Joe Shearer/The Daily Nonpareil/AP/File
A mannequin hand sticks out of a second-story cell inside the Historic Pottawattamie County Squirrel Cage Jail in Council Bluffs, Iowa, on Wednesday, Jan. 25, 2017. A Detroit-area county sheriff is playing defense after a surveillance video surfaced that shows a prisoner giving birth on a jail floor.

Woman gives birth in Detroit jail cell: What are the alternatives to incarceration?

Jessica Preston, who was jailed when she was unable to pay the fine for driving on a suspended license, gave birth in a Detroit-area prison. Prison alternatives may help female inmates avoid similar situations, advocacy organizations say.

When she couldn’t pay the fine for driving on a suspended license, Jessica Preston was sent to jail until her court date. She ended up giving birth there.

This week, Ms. Preston – whose son, Elijha, was born 9 months ago – shared her story with local news outlets. Video of that day shows her asking staff at the Macomb County Jail for medical attention and not receiving it three times over more than eight hours, according to Local 4 Defenders, an investigative news organization that looked into her case. In the end, Preston said, she gave birth on a mat on the dirty jail cell floor. 

The county sheriff, Anthony Wickersham, however, told Local 4 that he was “100 percent confident” that staff handled the situation appropriately, and stated that Preston was moved to a medical wing after reporting contractions, according to the AP. He also criticized the low level of funding for medical services, saying that inmates’ care could only be improved if taxpayers were willing to foot the bill.

One of several high-profile medical incidents at that jail alone, Preston’s case echoes a broader national debate about prisoner access to essential health services. There are alternative approaches, advocacy organizations argue. They point to the success of prison-diversion and community programs in relieving the burden on prisons and jails, while improving the standard of prisoner care.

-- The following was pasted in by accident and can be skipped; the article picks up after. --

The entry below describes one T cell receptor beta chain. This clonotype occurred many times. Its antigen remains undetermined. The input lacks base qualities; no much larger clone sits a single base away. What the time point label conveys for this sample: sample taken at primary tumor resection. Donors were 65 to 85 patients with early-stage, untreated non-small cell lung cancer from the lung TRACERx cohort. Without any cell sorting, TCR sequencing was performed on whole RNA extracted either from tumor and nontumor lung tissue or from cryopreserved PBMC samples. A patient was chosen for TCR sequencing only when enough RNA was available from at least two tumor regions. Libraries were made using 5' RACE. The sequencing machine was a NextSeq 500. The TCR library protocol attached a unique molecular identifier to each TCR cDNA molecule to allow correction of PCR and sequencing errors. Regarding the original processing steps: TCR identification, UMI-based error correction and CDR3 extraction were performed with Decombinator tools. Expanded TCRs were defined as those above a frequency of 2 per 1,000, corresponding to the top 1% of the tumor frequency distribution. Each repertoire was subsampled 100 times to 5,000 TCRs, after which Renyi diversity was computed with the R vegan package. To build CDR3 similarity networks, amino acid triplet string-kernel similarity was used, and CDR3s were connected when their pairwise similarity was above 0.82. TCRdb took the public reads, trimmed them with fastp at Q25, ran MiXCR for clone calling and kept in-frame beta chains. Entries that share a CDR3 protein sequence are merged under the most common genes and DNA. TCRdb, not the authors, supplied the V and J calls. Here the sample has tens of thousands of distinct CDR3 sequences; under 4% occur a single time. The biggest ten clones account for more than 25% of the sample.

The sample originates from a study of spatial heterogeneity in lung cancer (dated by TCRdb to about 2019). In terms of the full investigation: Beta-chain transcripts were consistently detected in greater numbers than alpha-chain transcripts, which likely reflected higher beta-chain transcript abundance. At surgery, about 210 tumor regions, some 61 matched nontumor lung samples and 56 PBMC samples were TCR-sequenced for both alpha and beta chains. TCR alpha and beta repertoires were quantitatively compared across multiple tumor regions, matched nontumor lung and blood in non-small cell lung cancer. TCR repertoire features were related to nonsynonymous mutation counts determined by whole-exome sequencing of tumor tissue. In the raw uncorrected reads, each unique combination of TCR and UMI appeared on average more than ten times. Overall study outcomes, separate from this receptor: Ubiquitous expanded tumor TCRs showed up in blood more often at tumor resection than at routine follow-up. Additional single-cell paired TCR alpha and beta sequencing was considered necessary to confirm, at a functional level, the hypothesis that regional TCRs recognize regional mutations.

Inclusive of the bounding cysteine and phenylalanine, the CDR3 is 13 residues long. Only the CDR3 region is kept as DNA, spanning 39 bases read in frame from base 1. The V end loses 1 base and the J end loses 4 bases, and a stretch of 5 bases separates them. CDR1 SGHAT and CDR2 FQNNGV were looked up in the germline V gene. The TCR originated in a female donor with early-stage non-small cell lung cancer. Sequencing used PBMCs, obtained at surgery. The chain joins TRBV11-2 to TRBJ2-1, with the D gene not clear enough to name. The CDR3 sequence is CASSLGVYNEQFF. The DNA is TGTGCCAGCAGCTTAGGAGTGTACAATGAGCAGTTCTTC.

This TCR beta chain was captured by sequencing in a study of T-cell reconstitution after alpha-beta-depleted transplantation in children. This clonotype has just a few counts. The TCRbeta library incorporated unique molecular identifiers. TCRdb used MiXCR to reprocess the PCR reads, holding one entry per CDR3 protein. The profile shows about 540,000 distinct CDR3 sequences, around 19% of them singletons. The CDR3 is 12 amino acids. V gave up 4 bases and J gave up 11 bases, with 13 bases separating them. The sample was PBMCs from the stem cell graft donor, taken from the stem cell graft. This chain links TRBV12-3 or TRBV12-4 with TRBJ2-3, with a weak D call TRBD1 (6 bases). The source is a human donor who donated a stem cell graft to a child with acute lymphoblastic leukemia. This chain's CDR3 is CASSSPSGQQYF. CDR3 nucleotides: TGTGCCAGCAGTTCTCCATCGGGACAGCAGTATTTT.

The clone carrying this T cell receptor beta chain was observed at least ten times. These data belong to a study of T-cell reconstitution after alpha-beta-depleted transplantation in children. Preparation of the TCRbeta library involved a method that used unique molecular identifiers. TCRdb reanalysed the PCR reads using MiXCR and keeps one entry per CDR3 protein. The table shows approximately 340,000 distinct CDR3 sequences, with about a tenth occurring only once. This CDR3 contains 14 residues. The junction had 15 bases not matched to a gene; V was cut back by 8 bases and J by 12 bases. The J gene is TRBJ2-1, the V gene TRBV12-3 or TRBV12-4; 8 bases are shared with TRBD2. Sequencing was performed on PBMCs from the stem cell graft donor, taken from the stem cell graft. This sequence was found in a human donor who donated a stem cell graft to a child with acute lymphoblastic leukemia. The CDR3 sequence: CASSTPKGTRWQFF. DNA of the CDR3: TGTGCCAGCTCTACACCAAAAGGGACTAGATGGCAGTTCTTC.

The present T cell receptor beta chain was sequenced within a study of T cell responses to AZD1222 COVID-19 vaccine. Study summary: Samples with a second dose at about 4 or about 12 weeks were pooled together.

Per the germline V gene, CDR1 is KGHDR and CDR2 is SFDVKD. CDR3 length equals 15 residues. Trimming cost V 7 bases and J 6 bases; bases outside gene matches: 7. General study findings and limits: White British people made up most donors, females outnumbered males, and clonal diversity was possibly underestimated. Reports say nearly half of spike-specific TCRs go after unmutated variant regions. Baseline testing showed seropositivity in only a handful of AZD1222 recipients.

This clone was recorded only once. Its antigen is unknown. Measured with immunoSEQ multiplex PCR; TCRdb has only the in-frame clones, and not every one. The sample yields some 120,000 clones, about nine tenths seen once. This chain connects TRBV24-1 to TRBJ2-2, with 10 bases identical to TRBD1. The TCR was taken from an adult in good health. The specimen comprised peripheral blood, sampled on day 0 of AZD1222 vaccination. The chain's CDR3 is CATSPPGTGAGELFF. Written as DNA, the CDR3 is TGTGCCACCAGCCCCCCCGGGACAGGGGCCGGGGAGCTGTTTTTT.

“Studies have long established that women have a lower risk of violence and community harm, thus women are often the ideal prison population for community-based alternative sentencing programs,” wrote advocacy organizations The Rebecca Project for Human Rights and the National Women’s Law Center in a 2010 report, “Women Behind Bars.”

The Eighth Amendment prohibition on cruel and unusual punishment covers the right to medical care for people who are incarcerated, the US Supreme Court has ruled. Yet stories like Preston’s are far from uncommon. In Texas in June 2012, Nicole Guerrero gave birth in a holding cell with no toilet, sink, or emergency call button, after repeatedly requesting assistance from the nurse on duty. Her baby, born with the assistance of a passing guard, was unresponsive and eventually pronounced dead.

Some 3-4 percent of female prisoners enter the system pregnant, a 2004 Bureau of Justice Statistics report found, meaning that thousands of babies are born to imprisoned mothers each year. During a six-month investigation, In These Times spoke with a dozen women who had been pregnant while incarcerated, discovering that many had received no medical attention and most had struggled to get enough to eat.

“Withholding healthy food from a pregnant woman is withholding medical care,” Tess Timoney, a certified nurse-midwife and director of women’s HIV services at New York’s Bronx-Lebanon hospital, told In These Times.

How can these challenges be addressed without placing an additional burden on the taxpayer? The Bangkok Rules, adopted by the UN, which regulate the treatment of women prisoners, may provide a hint. They recommend that “non-custodial measures should be preferred where possible and appropriate” for a pregnant woman or a child’s primary caregiver.